Word Play: King James style


NICK EICHER, HOST: Today is Friday, April 20th. Good morning to you. This is The World and Everything in It from member-supported WORLD Radio. I’m Nick Eicher.

MARY REICHARD, HOST: And I’m Mary Reichard. It’s time to play with some words with George Grant’s Word Play—King James style.

GEORGE GRANT, COMMENTATOR: In his classic book, The Holiness of God, R.C. Sproul bemoans the absence from our vocabulary of certain, once-familiar, King James Version words. It wasn’t so much the loss of antiquated verb forms like walketh and talketh, or sayest and mayest that bothered him. It wasn’t obsolete pronouns like thou and thee, or thy and thine. It wasn’t outmoded terms for which we now have adequate replacements like morrow and smite, or haply and graf. And, it wasn’t even those peculiar remnants of Anglo-Saxon like bewrayand gainsay, or lucre and scrip.

No, it was those picturesque but now disused terms like adjur, ado, and afore that had gotten R.C. to reminiscing. It was words like anon, apace, and avouched.

And, these are just some of the forgotten words starting with A! We could make similar lists for every letter of the alphabet. I can’t help but think of: begat, churl, dissembled, execration, fens, glede… well, you get the idea. We could go on and on.

It was the cry of Isaiah in the presence of the throneroom Seraphim that got R.C. Sproul to thinking: “O, woe is me,” cried the prophet. “I am undone. For I am a man of unclean lips, and I live among a people of unclean lips, and my eyes have seen the King, the Lord Almighty.”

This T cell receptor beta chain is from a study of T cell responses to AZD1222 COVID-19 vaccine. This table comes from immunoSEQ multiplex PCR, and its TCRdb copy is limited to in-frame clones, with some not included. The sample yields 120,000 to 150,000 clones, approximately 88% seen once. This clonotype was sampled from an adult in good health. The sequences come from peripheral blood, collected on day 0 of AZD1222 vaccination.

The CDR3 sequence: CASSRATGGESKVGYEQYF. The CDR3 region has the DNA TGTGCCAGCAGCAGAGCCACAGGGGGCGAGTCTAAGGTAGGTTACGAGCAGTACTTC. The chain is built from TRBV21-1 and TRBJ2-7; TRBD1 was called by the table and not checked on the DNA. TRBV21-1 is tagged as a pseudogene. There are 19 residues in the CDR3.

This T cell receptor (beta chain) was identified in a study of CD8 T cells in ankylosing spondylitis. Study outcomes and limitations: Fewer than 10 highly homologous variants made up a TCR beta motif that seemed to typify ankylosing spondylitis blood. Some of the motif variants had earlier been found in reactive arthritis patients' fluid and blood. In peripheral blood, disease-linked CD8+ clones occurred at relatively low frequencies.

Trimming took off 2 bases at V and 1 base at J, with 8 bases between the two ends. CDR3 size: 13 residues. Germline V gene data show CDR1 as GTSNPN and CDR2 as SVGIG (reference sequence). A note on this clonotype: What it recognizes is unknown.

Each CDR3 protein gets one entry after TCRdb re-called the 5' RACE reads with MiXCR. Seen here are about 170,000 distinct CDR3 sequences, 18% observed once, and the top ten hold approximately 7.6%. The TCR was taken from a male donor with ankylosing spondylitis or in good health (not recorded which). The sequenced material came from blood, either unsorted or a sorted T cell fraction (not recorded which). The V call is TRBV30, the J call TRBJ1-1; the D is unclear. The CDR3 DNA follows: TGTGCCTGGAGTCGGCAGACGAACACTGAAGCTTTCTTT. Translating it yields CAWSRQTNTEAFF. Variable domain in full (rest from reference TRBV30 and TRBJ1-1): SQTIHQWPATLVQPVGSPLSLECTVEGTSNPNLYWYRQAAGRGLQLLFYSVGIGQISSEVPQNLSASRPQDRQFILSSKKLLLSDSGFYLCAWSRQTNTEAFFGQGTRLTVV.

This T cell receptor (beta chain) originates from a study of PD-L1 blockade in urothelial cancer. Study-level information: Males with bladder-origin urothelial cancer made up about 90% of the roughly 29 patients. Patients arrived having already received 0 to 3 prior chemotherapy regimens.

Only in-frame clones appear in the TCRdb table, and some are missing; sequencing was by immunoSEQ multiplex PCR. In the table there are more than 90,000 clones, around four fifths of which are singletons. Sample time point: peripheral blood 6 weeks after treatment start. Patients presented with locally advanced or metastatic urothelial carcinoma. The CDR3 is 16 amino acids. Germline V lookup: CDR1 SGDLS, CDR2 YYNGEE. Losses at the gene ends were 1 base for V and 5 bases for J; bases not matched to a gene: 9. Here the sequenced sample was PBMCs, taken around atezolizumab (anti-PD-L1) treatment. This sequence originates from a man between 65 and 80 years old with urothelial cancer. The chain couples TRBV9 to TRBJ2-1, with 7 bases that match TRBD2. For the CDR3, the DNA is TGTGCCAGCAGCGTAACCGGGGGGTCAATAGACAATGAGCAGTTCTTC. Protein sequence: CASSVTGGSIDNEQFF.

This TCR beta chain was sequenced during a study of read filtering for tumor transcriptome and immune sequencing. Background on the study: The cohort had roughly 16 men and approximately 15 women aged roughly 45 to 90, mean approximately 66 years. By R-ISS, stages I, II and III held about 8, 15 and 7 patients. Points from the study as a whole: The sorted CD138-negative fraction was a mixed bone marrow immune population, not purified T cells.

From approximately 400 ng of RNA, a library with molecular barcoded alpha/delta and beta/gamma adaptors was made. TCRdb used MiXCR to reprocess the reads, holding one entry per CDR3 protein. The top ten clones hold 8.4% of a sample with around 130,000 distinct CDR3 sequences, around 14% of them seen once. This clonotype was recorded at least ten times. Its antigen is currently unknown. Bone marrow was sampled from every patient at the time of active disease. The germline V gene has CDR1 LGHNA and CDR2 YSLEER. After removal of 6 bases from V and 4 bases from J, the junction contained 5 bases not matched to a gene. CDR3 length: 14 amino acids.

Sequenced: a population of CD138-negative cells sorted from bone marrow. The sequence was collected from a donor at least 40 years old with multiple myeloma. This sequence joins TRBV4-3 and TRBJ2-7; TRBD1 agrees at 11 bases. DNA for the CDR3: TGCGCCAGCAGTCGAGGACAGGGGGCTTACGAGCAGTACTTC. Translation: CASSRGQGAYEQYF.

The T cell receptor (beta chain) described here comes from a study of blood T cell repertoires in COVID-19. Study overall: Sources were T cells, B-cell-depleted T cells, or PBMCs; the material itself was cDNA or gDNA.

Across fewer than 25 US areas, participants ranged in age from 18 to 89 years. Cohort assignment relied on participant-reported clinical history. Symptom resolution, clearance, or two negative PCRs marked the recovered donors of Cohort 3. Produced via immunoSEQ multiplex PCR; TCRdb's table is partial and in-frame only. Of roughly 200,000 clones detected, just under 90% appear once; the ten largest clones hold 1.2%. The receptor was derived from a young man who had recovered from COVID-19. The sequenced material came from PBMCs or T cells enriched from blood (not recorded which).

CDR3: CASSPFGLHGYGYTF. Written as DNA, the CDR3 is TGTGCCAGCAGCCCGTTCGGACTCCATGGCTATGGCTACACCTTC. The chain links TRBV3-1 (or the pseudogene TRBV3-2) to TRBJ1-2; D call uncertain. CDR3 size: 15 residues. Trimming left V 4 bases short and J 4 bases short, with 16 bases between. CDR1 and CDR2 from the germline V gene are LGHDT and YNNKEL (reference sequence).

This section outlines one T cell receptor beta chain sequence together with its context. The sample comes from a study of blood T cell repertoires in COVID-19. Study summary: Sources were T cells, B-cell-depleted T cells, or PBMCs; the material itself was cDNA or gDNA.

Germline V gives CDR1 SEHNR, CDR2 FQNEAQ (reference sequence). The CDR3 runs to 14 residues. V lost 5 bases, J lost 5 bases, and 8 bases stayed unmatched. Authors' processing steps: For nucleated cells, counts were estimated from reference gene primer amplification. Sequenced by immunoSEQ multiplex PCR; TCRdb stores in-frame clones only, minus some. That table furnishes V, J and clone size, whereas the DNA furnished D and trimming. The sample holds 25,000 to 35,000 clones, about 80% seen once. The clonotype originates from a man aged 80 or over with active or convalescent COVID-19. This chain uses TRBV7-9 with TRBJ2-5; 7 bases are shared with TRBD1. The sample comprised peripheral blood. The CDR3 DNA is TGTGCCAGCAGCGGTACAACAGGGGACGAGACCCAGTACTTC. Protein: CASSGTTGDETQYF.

According to R.C., Isaiah’s cry, “sounds strange to the modern ear. It is rare that we hear people today use the word woe. Since this word is old fashioned and archaic, some modern translators have preferred to substitute another word in its place. But, that is a serious mistake,” he wrote. “The word woe is a crucial Biblical word that we cannot afford to ignore. It has a special meaning.”

Indeed it does. In fact, it is like any number of other essential, irreplaceable theological terms—terms that sound strange to our modern ears, but are nevertheless vital for our understanding of the Gospel: words like concupiscence, lascivious, and propitiation.

R.C.’s whole discussion reminded me of Mark Twain’s quip that, “The difference between the right word and the almost right word is like the difference between lightning and the lightning bug.”

O, woe. Woe indeed. Forsooth, methinks such modern perniciousness doth wreck pilfery upon our troth.

For WORLD Radio, I’m George Grant.


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